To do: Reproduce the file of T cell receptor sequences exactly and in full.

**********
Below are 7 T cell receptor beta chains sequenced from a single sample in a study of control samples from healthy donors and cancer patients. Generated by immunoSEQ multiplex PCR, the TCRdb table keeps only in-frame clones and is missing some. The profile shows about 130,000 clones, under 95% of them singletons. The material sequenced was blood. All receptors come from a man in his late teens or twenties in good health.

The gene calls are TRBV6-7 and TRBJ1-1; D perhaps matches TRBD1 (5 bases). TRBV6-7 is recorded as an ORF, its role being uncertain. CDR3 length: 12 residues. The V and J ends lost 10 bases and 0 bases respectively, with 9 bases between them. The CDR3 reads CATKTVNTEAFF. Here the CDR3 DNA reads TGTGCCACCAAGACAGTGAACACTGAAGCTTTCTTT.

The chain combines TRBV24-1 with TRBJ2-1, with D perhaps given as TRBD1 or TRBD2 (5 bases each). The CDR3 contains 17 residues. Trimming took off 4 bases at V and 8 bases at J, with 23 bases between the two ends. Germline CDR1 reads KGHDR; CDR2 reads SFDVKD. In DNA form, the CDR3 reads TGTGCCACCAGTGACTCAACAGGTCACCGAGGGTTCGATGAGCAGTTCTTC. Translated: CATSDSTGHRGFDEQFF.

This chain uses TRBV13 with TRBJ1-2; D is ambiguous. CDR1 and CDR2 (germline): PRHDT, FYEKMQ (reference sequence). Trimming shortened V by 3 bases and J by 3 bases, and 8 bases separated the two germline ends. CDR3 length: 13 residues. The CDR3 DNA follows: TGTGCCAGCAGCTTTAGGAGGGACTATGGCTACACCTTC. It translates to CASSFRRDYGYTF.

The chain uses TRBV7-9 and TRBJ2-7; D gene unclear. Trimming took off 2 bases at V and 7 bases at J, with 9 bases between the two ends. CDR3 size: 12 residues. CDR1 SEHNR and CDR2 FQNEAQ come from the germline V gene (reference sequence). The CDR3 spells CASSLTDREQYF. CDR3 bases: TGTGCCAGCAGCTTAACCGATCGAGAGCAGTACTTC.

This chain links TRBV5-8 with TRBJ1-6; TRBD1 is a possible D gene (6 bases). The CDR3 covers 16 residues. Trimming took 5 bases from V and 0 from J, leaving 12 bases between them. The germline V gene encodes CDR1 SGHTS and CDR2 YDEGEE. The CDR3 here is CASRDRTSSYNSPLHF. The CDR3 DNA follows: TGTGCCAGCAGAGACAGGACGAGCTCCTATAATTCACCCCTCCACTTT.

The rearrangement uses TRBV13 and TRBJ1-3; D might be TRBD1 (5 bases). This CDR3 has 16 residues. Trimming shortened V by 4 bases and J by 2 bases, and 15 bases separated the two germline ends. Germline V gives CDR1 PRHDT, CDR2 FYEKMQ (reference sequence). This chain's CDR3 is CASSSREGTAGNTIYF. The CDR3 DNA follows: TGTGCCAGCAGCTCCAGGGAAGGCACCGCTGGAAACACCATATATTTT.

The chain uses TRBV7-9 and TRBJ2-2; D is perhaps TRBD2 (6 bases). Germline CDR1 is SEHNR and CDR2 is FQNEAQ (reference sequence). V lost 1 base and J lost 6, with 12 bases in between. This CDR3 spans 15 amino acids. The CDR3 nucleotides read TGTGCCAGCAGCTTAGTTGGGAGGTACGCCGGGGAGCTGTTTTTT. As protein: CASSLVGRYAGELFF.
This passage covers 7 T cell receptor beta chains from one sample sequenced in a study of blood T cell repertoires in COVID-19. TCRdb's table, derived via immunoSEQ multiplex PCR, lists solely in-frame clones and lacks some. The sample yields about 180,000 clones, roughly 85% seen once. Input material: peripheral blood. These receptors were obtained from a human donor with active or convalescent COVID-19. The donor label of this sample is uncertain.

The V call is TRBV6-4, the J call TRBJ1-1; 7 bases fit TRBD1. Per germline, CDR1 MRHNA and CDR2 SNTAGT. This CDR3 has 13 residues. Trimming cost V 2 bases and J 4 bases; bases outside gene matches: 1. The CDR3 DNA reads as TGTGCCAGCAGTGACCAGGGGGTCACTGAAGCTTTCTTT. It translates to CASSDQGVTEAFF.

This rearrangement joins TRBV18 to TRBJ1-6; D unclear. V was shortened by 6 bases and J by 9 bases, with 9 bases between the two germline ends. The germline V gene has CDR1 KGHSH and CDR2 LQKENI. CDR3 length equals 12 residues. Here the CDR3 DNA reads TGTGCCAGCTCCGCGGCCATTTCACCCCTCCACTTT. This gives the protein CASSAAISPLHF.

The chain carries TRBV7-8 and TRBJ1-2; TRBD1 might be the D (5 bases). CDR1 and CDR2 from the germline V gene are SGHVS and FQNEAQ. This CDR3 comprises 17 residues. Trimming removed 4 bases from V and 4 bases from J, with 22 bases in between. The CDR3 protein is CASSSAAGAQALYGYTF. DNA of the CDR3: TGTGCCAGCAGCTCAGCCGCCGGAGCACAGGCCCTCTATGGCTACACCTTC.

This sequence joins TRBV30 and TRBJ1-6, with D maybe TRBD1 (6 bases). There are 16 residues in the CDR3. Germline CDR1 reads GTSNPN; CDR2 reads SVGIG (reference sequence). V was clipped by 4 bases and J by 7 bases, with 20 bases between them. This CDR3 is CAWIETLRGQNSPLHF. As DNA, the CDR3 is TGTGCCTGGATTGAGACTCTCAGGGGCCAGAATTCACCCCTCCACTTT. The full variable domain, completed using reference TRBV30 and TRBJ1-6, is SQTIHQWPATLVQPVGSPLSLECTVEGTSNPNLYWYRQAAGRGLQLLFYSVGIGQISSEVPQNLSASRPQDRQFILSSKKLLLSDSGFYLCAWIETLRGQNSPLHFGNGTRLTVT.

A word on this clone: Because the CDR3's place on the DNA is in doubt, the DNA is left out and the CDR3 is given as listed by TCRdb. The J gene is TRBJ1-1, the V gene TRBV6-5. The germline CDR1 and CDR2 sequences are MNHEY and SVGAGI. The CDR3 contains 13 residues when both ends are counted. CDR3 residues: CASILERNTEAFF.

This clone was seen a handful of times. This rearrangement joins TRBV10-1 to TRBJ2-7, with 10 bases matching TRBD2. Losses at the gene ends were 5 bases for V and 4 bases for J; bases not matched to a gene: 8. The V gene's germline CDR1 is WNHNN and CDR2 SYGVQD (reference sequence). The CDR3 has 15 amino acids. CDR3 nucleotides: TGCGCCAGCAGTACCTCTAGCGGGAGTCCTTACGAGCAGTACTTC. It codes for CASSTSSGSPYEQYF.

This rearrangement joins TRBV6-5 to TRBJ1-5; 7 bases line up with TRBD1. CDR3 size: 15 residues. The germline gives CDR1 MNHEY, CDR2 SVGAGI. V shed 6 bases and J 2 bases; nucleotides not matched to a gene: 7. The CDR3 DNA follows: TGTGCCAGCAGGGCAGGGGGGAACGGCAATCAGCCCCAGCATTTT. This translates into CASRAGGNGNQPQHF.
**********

Below are 7 T cell receptor beta chains sequenced from a single sample in a study of control samples from healthy donors and cancer patients. Generated by immunoSEQ multiplex PCR, the TCRdb table keeps only in-frame clones and is missing some. The profile shows about 130,000 clones, under 95% of them singletons. The material sequenced was blood. All receptors come from a man in his late teens or twenties in good health.

The gene calls are TRBV6-7 and TRBJ1-1; D perhaps matches TRBD1 (5 bases). TRBV6-7 is recorded as an ORF, its role being uncertain. CDR3 length: 12 residues. The V and J ends lost 10 bases and 0 bases respectively, with 9 bases between them. The CDR3 reads CATKTVNTEAFF. Here the CDR3 DNA reads TGTGCCACCAAGACAGTGAACACTGAAGCTTTCTTT.

The chain combines TRBV24-1 with TRBJ2-1, with D perhaps given as TRBD1 or TRBD2 (5 bases each). The CDR3 contains 17 residues. Trimming took off 4 bases at V and 8 bases at J, with 23 bases between the two ends. Germline CDR1 reads KGHDR; CDR2 reads SFDVKD. In DNA form, the CDR3 reads TGTGCCACCAGTGACTCAACAGGTCACCGAGGGTTCGATGAGCAGTTCTTC. Translated: CATSDSTGHRGFDEQFF.

This chain uses TRBV13 with TRBJ1-2; D is ambiguous. CDR1 and CDR2 (germline): PRHDT, FYEKMQ (reference sequence). Trimming shortened V by 3 bases and J by 3 bases, and 8 bases separated the two germline ends. CDR3 length: 13 residues. The CDR3 DNA follows: TGTGCCAGCAGCTTTAGGAGGGACTATGGCTACACCTTC. It translates to CASSFRRDYGYTF.

The chain uses TRBV7-9 and TRBJ2-7; D gene unclear. Trimming took off 2 bases at V and 7 bases at J, with 9 bases between the two ends. CDR3 size: 12 residues. CDR1 SEHNR and CDR2 FQNEAQ come from the germline V gene (reference sequence). The CDR3 spells CASSLTDREQYF. CDR3 bases: TGTGCCAGCAGCTTAACCGATCGAGAGCAGTACTTC.

This chain links TRBV5-8 with TRBJ1-6; TRBD1 is a possible D gene (6 bases). The CDR3 covers 16 residues. Trimming took 5 bases from V and 0 from J, leaving 12 bases between them. The germline V gene encodes CDR1 SGHTS and CDR2 YDEGEE. The CDR3 here is CASRDRTSSYNSPLHF. The CDR3 DNA follows: TGTGCCAGCAGAGACAGGACGAGCTCCTATAATTCACCCCTCCACTTT.

The rearrangement uses TRBV13 and TRBJ1-3; D might be TRBD1 (5 bases). This CDR3 has 16 residues. Trimming shortened V by 4 bases and J by 2 bases, and 15 bases separated the two germline ends. Germline V gives CDR1 PRHDT, CDR2 FYEKMQ (reference sequence). This chain's CDR3 is CASSSREGTAGNTIYF. The CDR3 DNA follows: TGTGCCAGCAGCTCCAGGGAAGGCACCGCTGGAAACACCATATATTTT.

The chain uses TRBV7-9 and TRBJ2-2; D is perhaps TRBD2 (6 bases). Germline CDR1 is SEHNR and CDR2 is FQNEAQ (reference sequence). V lost 1 base and J lost 6, with 12 bases in between. This CDR3 spans 15 amino acids. The CDR3 nucleotides read TGTGCCAGCAGCTTAGTTGGGAGGTACGCCGGGGAGCTGTTTTTT. As protein: CASSLVGRYAGELFF.
This passage covers 7 T cell receptor beta chains from one sample sequenced in a study of blood T cell repertoires in COVID-19. TCRdb's table, derived via immunoSEQ multiplex PCR, lists solely in-frame clones and lacks some. The sample yields about 180,000 clones, roughly 85% seen once. Input material: peripheral blood. These receptors were obtained from a human donor with active or convalescent COVID-19. The donor label of this sample is uncertain.

The V call is TRBV6-4, the J call TRBJ1-1; 7 bases fit TRBD1. Per germline, CDR1 MRHNA and CDR2 SNTAGT. This CDR3 has 13 residues. Trimming cost V 2 bases and J 4 bases; bases outside gene matches: 1. The CDR3 DNA reads as TGTGCCAGCAGTGACCAGGGGGTCACTGAAGCTTTCTTT. It translates to CASSDQGVTEAFF.

This rearrangement joins TRBV18 to TRBJ1-6; D unclear. V was shortened by 6 bases and J by 9 bases, with 9 bases between the two germline ends. The germline V gene has CDR1 KGHSH and CDR2 LQKENI. CDR3 length equals 12 residues. Here the CDR3 DNA reads TGTGCCAGCTCCGCGGCCATTTCACCCCTCCACTTT. This gives the protein CASSAAISPLHF.

The chain carries TRBV7-8 and TRBJ1-2; TRBD1 might be the D (5 bases). CDR1 and CDR2 from the germline V gene are SGHVS and FQNEAQ. This CDR3 comprises 17 residues. Trimming removed 4 bases from V and 4 bases from J, with 22 bases in between. The CDR3 protein is CASSSAAGAQALYGYTF. DNA of the CDR3: TGTGCCAGCAGCTCAGCCGCCGGAGCACAGGCCCTCTATGGCTACACCTTC.

This sequence joins TRBV30 and TRBJ1-6, with D maybe TRBD1 (6 bases). There are 16 residues in the CDR3. Germline CDR1 reads GTSNPN; CDR2 reads SVGIG (reference sequence). V was clipped by 4 bases and J by 7 bases, with 20 bases between them. This CDR3 is CAWIETLRGQNSPLHF. As DNA, the CDR3 is TGTGCCTGGATTGAGACTCTCAGGGGCCAGAATTCACCCCTCCACTTT. The full variable domain, completed using reference TRBV30 and TRBJ1-6, is SQTIHQWPATLVQPVGSPLSLECTVEGTSNPNLYWYRQAAGRGLQLLFYSVGIGQISSEVPQNLSASRPQDRQFILSSKKLLLSDSGFYLCAWIETLRGQNSPLHFGNGTRLTVT.

A word on this clone: Because the CDR3's place on the DNA is in doubt, the DNA is left out and the CDR3 is given as listed by TCRdb. The J gene is TRBJ1-1, the V gene TRBV6-5. The germline CDR1 and CDR2 sequences are MNHEY and SVGAGI. The CDR3 contains 13 residues when both ends are counted. CDR3 residues: CASILERNTEAFF.

This clone was seen a handful of times. This rearrangement joins TRBV10-1 to TRBJ2-7, with 10 bases matching TRBD2. Losses at the gene ends were 5 bases for V and 4 bases for J; bases not matched to a gene: 8. The V gene's germline CDR1 is WNHNN and CDR2 SYGVQD (reference sequence). The CDR3 has 15 amino acids. CDR3 nucleotides: TGCGCCAGCAGTACCTCTAGCGGGAGTCCTTACGAGCAGTACTTC. It codes for CASSTSSGSPYEQYF.

This rearrangement joins TRBV6-5 to TRBJ1-5; 7 bases line up with TRBD1. CDR3 size: 15 residues. The germline gives CDR1 MNHEY, CDR2 SVGAGI. V shed 6 bases and J 2 bases; nucleotides not matched to a gene: 7. The CDR3 DNA follows: TGTGCCAGCAGGGCAGGGGGGAACGGCAATCAGCCCCAGCATTTT. This translates into CASRAGGNGNQPQHF.